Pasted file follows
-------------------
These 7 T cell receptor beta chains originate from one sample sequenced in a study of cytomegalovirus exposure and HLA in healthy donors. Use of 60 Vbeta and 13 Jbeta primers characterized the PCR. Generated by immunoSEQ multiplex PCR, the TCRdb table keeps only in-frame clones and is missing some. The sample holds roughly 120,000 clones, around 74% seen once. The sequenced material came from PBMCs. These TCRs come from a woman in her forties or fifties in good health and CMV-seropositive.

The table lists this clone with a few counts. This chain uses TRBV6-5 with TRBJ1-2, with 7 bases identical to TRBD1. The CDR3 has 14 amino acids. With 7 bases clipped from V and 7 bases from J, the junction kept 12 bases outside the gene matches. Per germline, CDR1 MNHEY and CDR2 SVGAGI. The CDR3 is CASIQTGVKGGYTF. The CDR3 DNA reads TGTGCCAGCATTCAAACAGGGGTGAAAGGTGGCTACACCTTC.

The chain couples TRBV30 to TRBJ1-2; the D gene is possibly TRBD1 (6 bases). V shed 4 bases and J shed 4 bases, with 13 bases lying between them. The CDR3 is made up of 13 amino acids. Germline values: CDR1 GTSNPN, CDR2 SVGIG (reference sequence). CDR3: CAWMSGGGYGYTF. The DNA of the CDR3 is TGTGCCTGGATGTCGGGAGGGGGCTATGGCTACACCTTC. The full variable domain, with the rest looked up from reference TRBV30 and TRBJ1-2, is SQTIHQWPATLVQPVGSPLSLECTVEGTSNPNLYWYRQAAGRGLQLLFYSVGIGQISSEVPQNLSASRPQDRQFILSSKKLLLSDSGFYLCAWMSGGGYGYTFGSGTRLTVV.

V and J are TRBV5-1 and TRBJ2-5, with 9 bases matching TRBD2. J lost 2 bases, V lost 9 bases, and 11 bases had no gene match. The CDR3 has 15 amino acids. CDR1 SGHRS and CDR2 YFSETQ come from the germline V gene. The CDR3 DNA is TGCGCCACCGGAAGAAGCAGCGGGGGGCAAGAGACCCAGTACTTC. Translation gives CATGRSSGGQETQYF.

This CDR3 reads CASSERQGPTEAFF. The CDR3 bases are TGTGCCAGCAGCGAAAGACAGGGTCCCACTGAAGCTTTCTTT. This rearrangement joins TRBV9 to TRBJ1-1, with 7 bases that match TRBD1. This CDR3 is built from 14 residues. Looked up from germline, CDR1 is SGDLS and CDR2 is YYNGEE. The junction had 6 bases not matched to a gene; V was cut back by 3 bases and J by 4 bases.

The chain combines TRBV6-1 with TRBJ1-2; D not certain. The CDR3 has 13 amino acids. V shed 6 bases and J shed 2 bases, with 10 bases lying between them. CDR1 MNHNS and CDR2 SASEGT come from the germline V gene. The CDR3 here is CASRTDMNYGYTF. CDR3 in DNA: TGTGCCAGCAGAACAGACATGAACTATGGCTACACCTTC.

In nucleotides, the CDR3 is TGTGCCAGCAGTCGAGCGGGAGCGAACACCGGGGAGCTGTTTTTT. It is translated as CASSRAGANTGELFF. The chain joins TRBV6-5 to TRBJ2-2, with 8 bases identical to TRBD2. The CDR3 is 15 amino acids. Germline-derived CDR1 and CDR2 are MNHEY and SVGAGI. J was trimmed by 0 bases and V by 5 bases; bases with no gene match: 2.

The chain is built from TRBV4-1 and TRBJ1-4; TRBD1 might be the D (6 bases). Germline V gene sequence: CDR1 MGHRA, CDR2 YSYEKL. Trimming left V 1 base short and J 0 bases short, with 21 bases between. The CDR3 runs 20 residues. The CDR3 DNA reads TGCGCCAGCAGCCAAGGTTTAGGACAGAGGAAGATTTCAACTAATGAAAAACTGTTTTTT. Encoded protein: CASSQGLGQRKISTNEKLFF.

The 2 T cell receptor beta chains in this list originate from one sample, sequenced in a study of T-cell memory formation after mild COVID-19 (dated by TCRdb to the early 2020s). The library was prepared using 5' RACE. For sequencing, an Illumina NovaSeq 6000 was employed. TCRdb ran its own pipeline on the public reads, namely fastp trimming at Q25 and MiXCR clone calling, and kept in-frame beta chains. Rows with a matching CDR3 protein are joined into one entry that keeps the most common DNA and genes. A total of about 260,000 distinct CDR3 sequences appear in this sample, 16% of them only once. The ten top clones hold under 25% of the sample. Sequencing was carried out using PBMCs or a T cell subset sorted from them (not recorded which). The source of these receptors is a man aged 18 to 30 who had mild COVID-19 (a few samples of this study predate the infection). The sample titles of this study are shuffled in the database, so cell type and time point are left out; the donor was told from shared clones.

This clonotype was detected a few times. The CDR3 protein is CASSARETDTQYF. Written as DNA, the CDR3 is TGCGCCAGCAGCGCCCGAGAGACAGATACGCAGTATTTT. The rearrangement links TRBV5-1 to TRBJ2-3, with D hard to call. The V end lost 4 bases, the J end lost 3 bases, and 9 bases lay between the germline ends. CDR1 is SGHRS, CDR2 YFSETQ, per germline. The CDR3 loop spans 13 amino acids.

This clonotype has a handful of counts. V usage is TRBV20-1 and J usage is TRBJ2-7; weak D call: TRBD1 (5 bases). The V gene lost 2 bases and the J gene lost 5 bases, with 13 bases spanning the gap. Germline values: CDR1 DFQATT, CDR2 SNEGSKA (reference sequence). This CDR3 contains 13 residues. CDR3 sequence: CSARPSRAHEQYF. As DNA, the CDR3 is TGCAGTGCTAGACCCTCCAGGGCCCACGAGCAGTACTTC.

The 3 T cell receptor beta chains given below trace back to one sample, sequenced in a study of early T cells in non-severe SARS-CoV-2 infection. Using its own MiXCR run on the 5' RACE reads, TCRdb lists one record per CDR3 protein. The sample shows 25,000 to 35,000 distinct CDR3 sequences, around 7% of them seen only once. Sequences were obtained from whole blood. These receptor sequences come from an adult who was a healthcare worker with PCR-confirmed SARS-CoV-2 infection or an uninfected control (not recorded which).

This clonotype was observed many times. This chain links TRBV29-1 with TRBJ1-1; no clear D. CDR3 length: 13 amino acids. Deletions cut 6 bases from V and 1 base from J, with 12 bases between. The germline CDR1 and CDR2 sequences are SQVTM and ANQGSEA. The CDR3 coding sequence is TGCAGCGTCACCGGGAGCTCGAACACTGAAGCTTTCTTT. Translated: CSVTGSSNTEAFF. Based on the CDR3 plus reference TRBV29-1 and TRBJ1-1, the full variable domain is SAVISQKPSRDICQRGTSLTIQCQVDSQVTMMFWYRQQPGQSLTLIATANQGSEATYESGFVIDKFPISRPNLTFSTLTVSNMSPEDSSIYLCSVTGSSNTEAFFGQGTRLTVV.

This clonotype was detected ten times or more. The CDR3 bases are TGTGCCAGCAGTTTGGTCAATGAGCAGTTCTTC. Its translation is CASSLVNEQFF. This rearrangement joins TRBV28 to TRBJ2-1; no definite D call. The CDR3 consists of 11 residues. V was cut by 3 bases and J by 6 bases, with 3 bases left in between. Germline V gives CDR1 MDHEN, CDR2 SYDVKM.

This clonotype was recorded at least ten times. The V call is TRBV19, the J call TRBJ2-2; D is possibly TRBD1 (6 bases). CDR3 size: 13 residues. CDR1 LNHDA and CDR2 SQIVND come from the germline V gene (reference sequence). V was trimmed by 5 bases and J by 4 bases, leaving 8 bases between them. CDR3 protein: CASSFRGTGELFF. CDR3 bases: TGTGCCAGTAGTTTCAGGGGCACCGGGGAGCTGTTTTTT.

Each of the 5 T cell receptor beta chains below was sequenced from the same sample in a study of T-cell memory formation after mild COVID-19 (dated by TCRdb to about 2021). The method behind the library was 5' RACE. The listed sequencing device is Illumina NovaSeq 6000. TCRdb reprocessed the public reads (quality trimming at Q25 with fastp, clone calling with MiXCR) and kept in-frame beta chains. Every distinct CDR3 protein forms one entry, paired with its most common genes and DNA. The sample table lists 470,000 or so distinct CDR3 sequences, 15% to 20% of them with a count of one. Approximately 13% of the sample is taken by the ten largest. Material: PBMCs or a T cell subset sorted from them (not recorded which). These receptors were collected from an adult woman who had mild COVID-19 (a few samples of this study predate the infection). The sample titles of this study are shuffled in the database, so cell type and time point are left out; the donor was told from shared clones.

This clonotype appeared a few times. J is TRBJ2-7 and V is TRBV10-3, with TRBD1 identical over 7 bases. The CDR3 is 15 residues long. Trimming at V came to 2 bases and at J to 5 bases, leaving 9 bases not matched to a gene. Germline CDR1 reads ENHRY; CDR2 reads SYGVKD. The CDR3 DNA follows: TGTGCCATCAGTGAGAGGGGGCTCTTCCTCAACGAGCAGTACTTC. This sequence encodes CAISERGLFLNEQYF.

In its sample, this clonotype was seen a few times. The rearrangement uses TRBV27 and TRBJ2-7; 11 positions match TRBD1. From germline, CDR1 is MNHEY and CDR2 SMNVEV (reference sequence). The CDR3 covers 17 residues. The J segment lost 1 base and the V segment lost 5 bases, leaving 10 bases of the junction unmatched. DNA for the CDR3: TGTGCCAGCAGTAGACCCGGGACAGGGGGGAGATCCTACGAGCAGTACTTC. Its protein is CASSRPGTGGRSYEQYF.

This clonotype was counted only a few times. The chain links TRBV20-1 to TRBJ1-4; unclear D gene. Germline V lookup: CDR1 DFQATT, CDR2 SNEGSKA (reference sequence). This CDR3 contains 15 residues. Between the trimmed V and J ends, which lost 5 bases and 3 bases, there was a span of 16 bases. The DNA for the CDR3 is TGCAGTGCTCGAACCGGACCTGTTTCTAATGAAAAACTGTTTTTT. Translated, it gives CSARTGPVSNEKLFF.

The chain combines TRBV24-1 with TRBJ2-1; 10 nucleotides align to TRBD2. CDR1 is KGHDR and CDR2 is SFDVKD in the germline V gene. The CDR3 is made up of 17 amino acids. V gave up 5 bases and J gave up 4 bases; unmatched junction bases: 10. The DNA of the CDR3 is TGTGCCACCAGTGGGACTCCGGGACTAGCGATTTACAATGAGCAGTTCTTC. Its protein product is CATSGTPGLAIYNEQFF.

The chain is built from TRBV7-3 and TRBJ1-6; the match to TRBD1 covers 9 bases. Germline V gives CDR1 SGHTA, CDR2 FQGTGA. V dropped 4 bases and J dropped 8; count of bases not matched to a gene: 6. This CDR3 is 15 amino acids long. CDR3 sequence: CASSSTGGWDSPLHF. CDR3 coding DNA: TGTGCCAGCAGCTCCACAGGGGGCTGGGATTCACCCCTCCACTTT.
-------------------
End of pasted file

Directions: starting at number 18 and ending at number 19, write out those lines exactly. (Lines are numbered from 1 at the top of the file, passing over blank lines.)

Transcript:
In its sample, this clonotype was seen a few times. The rearrangement uses TRBV27 and TRBJ2-7; 11 positions match TRBD1. From germline, CDR1 is MNHEY and CDR2 SMNVEV (reference sequence). The CDR3 covers 17 residues. The J segment lost 1 base and the V segment lost 5 bases, leaving 10 bases of the junction unmatched. DNA for the CDR3: TGTGCCAGCAGTAGACCCGGGACAGGGGGGAGATCCTACGAGCAGTACTTC. Its protein is CASSRPGTGGRSYEQYF.

This clonotype was counted only a few times. The chain links TRBV20-1 to TRBJ1-4; unclear D gene. Germline V lookup: CDR1 DFQATT, CDR2 SNEGSKA (reference sequence). This CDR3 contains 15 residues. Between the trimmed V and J ends, which lost 5 bases and 3 bases, there was a span of 16 bases. The DNA for the CDR3 is TGCAGTGCTCGAACCGGACCTGTTTCTAATGAAAAACTGTTTTTT. Translated, it gives CSARTGPVSNEKLFF.